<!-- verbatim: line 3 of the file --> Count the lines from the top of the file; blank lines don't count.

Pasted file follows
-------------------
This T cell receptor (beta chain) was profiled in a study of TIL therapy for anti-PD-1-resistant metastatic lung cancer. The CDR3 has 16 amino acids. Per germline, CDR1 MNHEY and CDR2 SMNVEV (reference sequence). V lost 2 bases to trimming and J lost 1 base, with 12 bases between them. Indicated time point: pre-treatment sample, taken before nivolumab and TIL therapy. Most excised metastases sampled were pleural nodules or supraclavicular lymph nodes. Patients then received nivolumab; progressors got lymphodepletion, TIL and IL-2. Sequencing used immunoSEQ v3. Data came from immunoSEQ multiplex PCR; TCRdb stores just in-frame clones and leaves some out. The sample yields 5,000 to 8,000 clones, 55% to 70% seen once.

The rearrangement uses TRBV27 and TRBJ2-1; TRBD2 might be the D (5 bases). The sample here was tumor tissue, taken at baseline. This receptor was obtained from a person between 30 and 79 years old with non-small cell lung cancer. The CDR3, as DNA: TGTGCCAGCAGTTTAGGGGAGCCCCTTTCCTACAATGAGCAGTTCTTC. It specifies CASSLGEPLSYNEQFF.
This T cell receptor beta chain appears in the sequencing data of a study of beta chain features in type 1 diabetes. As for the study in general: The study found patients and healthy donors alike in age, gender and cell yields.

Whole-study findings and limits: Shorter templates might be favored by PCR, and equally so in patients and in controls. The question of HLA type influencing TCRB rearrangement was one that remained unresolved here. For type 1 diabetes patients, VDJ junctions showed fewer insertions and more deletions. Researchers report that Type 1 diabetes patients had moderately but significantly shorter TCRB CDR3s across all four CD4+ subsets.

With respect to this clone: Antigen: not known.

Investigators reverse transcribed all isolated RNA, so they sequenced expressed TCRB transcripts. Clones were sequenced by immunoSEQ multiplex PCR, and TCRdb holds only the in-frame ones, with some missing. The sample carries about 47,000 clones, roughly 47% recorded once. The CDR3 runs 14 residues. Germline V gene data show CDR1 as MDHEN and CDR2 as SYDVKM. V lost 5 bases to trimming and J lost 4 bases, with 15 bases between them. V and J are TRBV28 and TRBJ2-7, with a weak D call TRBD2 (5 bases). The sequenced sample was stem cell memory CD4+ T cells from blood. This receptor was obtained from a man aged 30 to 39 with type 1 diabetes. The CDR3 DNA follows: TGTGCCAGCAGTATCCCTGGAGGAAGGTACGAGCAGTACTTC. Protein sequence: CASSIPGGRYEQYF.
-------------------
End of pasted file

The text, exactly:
This T cell receptor beta chain appears in the sequencing data of a study of beta chain features in type 1 diabetes. As for the study in general: The study found patients and healthy donors alike in age, gender and cell yields.